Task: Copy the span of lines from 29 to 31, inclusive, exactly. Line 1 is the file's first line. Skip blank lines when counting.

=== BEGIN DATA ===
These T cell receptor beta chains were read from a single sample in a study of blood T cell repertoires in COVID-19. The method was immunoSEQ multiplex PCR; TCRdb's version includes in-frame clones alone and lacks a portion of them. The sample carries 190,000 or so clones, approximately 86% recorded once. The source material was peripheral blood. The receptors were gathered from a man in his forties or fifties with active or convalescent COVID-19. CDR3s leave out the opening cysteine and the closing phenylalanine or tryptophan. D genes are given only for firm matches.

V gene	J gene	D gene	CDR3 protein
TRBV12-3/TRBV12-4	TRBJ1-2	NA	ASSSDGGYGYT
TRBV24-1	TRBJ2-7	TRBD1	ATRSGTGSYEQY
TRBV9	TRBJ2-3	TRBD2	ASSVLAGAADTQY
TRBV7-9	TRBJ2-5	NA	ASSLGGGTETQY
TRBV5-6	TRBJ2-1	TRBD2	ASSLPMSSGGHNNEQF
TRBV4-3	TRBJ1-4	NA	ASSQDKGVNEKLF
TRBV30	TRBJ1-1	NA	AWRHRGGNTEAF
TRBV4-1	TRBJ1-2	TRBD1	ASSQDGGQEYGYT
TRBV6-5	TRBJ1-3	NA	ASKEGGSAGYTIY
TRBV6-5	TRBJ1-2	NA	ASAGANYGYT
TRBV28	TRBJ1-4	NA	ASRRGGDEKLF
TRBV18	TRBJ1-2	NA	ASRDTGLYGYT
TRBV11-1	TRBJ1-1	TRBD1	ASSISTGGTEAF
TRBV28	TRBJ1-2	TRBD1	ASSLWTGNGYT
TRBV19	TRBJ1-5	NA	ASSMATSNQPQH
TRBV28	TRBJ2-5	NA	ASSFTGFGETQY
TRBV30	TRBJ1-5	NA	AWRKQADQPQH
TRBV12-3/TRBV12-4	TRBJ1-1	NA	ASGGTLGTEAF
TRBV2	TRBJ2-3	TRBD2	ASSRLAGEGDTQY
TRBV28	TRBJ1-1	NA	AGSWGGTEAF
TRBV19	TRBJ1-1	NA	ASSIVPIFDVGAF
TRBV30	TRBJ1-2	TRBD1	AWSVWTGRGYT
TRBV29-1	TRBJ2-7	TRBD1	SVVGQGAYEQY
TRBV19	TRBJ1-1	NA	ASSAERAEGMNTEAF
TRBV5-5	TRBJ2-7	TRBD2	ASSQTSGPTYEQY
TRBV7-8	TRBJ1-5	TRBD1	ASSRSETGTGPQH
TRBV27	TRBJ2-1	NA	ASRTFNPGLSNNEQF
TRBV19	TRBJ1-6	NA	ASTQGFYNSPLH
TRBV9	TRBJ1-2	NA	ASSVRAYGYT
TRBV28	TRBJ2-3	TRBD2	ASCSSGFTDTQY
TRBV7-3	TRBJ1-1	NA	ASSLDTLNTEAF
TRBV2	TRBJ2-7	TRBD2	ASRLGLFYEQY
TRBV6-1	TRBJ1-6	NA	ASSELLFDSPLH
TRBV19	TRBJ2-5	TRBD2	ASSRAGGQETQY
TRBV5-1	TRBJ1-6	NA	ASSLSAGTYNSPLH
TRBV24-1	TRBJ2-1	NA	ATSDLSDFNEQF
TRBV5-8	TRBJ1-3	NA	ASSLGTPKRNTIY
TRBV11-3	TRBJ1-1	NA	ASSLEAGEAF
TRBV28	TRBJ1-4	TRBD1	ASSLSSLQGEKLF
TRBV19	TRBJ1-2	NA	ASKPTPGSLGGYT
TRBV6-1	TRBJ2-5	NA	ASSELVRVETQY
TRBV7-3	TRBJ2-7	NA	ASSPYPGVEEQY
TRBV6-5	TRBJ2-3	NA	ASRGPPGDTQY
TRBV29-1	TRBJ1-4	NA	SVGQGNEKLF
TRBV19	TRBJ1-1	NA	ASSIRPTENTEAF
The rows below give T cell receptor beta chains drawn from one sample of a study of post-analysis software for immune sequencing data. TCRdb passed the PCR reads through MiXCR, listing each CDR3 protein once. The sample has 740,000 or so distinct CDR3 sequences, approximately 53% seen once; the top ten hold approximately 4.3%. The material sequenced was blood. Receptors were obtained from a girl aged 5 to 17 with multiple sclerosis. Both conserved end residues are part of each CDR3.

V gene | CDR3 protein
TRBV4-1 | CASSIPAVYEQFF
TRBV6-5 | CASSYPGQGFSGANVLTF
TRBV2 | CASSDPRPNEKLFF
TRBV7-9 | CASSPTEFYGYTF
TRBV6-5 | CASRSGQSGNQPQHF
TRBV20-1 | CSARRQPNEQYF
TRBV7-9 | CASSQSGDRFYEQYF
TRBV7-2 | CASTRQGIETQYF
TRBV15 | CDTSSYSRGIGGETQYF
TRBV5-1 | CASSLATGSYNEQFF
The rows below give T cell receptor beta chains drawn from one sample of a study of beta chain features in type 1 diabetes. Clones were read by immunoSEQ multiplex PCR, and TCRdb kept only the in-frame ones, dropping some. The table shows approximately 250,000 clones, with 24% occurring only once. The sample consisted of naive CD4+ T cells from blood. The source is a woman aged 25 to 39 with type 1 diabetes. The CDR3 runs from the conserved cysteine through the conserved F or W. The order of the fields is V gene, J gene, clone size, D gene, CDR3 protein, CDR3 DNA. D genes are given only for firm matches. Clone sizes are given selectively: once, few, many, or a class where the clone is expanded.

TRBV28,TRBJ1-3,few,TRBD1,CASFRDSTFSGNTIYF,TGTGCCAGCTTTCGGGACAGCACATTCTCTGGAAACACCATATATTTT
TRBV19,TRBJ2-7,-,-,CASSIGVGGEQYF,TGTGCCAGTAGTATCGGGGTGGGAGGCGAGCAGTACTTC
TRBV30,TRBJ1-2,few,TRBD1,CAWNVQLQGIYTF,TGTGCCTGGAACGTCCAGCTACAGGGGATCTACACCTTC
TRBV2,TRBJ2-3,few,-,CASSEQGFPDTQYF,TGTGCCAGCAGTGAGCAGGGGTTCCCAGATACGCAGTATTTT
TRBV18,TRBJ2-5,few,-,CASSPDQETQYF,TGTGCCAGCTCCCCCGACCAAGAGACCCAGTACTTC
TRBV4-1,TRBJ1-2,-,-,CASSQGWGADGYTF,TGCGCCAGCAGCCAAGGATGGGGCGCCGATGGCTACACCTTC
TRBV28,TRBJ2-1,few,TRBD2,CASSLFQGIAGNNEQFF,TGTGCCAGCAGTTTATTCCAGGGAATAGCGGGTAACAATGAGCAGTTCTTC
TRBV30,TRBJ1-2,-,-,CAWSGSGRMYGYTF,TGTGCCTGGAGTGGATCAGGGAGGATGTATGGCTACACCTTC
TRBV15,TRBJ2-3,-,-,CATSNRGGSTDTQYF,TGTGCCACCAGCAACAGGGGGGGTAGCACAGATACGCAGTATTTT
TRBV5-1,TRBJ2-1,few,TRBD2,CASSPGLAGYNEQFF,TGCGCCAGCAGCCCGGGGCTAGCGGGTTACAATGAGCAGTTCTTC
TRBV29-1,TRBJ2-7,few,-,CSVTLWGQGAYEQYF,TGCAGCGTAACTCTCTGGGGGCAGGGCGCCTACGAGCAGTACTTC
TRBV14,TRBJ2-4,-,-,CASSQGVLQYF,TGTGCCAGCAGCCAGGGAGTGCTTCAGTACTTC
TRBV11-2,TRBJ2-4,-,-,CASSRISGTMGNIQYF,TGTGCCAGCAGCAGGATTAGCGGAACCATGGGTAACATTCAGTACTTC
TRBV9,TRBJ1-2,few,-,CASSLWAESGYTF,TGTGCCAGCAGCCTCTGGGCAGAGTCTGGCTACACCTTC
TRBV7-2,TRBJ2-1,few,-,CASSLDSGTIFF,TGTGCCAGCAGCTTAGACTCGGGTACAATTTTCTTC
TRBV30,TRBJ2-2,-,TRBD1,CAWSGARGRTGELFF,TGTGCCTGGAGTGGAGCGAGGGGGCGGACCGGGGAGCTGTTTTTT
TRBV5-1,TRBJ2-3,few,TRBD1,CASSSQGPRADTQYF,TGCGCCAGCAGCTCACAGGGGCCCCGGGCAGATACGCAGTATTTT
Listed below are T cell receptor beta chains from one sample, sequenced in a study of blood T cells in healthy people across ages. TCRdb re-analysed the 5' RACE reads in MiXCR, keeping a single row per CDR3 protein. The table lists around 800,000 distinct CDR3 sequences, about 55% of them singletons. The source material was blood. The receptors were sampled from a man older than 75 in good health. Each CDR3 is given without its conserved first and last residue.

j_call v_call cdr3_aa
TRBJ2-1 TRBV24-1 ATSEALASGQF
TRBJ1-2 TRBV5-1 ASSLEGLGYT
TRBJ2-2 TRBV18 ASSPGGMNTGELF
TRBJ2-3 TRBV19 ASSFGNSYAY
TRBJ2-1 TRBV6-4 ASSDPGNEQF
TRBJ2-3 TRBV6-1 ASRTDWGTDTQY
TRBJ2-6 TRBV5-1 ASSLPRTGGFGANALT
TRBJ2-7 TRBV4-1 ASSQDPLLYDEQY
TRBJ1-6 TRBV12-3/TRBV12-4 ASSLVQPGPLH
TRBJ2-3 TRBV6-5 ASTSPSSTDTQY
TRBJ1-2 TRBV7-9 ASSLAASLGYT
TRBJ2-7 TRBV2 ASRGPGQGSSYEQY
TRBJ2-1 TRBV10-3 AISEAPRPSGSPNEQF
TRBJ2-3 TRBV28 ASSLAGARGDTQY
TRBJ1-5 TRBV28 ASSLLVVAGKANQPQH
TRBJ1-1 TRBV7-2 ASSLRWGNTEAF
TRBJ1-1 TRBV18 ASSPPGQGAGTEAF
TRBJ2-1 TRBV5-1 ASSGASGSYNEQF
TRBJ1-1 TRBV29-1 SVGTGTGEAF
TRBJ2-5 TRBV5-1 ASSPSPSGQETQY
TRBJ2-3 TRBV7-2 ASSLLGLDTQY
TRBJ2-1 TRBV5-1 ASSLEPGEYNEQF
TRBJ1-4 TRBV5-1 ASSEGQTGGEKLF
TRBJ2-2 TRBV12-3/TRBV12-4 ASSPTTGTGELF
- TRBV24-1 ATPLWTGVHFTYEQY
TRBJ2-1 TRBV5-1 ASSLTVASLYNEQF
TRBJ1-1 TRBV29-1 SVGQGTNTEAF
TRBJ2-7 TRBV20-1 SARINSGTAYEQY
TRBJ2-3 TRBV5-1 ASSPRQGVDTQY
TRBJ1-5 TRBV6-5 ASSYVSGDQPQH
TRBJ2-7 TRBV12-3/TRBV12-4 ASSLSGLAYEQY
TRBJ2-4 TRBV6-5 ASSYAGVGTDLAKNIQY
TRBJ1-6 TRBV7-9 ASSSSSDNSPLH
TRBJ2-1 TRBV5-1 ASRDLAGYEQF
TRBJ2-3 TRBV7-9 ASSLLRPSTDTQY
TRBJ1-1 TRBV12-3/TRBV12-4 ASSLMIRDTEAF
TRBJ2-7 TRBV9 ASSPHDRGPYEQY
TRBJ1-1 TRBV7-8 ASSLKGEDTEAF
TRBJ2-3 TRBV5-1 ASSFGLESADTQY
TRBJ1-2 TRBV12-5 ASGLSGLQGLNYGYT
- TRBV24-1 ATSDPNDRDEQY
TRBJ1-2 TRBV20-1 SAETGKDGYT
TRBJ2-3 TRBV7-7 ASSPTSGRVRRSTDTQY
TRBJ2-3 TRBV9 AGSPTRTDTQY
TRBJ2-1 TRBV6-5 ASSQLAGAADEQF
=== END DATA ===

TRBV27	TRBJ2-1	NA	ASRTFNPGLSNNEQF
TRBV19	TRBJ1-6	NA	ASTQGFYNSPLH
TRBV9	TRBJ1-2	NA	ASSVRAYGYT